Existing CD25 drugs tend to thwart IL-2 signaling, which is imperative to shaping the body’s immune response. But a French drug developer thinks it has found a way to snuff out regulatory T cells (known to contribute to the early establishment and progression of tumors) by targeting CD25 without disturbing IL-2, and now has €18.5 million in its coffers to prove it.

The Parisian company, Alderaan Biotechnology, is still very early in its journey. The Series A round of funding from Advent France Biotechnology (AFB) and Medicxi will be used to complete the preclinical development of its regulatory T cell (Tregs) depleting CD25-specific antibody and take it into the clinic by 2022.

Stan­ley and Rosanne Crooke stay fo­cused on an­ti-sense, steal­ing back pa­tients from dis­ease with N-of-1 tech

A little over a year after a Boston Children’s Hospital neurologist used anti-sense technology to create what may be the world’s first fully bespoke therapy, two of the oldest and biggest names in anti-sense have launched a charity to make those treatments possible to far more patients – and free of charge.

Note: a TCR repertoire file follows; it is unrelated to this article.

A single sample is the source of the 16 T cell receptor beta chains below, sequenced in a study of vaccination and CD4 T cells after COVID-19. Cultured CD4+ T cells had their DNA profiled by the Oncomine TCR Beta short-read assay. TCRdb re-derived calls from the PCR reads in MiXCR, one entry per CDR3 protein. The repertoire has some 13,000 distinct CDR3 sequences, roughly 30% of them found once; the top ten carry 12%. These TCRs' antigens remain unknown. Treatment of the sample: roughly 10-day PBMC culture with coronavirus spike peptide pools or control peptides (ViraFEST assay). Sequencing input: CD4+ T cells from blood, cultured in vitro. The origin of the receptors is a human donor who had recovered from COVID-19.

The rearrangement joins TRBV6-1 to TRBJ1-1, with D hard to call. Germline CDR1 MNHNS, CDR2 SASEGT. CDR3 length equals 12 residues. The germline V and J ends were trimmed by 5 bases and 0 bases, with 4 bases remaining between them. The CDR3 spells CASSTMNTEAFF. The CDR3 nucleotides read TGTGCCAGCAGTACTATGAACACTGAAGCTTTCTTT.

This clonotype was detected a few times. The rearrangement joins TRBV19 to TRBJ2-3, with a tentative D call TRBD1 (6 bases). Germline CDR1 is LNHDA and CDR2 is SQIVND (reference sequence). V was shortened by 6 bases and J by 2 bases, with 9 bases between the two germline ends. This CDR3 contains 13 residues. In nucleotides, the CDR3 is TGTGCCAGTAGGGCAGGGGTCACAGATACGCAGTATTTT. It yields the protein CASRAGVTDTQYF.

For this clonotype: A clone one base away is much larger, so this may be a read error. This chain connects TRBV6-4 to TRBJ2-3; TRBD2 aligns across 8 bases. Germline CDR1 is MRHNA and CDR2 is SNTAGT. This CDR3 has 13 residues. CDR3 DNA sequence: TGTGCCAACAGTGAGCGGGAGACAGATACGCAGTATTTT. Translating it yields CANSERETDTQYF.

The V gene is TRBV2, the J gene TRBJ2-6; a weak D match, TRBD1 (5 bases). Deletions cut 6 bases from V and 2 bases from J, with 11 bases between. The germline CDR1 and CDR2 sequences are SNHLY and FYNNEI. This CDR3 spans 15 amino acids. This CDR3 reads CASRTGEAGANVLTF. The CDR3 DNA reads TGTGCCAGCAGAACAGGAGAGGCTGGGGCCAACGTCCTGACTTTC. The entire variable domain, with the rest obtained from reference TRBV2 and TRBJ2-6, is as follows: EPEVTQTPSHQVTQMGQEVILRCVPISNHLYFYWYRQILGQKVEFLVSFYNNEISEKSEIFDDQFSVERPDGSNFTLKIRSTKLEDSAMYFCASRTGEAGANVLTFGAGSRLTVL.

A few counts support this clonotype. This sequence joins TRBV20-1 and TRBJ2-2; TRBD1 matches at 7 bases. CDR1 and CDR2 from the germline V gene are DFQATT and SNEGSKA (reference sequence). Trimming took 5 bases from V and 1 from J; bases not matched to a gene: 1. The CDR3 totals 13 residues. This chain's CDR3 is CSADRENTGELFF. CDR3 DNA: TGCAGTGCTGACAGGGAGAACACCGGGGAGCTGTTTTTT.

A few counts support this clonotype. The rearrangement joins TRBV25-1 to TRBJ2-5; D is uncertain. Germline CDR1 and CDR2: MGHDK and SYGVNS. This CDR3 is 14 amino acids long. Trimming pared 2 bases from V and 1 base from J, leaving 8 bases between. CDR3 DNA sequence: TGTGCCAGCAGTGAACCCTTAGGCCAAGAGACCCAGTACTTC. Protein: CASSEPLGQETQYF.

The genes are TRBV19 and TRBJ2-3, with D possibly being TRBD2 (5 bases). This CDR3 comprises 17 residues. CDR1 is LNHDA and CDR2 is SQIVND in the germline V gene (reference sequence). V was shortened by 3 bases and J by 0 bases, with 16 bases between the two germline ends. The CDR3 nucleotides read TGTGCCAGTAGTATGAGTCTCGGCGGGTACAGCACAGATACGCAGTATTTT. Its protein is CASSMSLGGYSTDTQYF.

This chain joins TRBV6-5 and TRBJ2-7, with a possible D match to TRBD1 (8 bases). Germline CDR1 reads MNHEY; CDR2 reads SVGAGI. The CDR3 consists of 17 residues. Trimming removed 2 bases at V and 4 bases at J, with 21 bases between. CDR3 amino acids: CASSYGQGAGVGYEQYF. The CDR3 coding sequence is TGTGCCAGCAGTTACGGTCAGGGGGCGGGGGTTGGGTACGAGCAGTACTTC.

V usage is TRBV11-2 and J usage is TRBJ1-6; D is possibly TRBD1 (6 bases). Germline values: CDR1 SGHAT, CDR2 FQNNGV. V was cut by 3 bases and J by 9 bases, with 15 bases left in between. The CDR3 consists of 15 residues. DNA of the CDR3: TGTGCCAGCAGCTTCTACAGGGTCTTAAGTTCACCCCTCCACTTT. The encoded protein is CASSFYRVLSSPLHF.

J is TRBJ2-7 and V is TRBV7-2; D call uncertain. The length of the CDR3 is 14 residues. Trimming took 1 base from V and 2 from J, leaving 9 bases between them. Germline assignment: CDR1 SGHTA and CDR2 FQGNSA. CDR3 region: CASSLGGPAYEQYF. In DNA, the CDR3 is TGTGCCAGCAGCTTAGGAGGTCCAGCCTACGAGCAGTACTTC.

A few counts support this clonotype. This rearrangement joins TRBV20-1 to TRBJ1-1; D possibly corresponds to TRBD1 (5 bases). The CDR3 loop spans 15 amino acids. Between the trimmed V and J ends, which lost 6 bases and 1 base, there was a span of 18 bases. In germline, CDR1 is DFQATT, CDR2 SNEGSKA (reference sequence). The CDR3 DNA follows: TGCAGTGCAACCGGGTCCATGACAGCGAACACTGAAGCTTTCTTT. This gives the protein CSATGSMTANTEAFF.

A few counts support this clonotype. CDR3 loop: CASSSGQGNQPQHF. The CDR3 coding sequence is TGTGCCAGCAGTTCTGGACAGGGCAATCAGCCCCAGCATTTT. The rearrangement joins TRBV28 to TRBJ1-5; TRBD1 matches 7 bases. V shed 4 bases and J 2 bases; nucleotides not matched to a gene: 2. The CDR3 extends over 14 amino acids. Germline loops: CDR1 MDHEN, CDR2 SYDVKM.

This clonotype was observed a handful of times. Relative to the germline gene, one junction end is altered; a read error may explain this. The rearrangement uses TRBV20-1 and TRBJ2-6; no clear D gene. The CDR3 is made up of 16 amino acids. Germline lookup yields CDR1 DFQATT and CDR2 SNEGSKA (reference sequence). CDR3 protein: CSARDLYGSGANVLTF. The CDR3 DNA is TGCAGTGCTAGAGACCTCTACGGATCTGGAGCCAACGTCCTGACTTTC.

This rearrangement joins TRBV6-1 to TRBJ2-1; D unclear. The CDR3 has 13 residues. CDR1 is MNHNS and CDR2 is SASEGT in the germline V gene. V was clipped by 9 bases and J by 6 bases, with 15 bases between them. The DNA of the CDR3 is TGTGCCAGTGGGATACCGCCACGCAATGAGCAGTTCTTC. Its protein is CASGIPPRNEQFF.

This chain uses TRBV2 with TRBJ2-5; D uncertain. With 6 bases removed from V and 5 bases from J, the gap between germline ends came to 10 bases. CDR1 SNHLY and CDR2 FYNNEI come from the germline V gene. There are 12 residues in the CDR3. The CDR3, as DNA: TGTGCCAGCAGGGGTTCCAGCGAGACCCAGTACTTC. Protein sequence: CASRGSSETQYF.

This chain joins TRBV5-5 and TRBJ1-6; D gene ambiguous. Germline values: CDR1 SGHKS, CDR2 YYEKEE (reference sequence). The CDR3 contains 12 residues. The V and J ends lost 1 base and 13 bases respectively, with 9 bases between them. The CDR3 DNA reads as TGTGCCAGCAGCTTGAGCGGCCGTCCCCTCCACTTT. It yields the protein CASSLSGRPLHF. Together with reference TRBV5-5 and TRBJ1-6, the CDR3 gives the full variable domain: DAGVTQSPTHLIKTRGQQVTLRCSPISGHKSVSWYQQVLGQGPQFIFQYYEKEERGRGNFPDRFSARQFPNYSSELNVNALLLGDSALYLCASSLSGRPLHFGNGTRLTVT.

The husband-and-wife team of longtime Ionis CEO Stanley Crooke and longtime Ionis researcher Rosanne Crooke are launching the n-Lorem foundation. The couple will personally contribute $1.5 million to the project, with Ionis adding another $1.5 million and Biogen $1 million. Stanley Crooke stepped down from Ionis’ helm last year.

Rob de Ree. Biogeneration Ventures

Fish oil pill for NASH? Dutch biotech scores $40M in­jec­tion to make a mark in the bustling field

If Amarin’s fish oil pill is anything to go by, Dutch drug developer NorthSea Therapeutics is in for a ride in its quest to market its own omega 3 drug.

NorthSea’s compound, icosabutate, was in-licensed from Norway’s Pronova BioPharma — the developer of the blockbuster omega 3 cardiovascular drug Omacor that was swallowed by German chemicals giant BASF in 2013.

Akin to Amarin’s pill, icosabutate was originally tested as a treatment for hypertriglyceridemia. NorthSea is focused on testing it for NASH, a fatty liver disease, which has lured an army of drug developers but is a field littered with failure.

Daniela Salvemini. Saint Louis University

MPM backs new biotech in the hunt for non-opi­oid painkiller

A new MPM Capital-backed company is joining the search for a better way of treating chronic pain.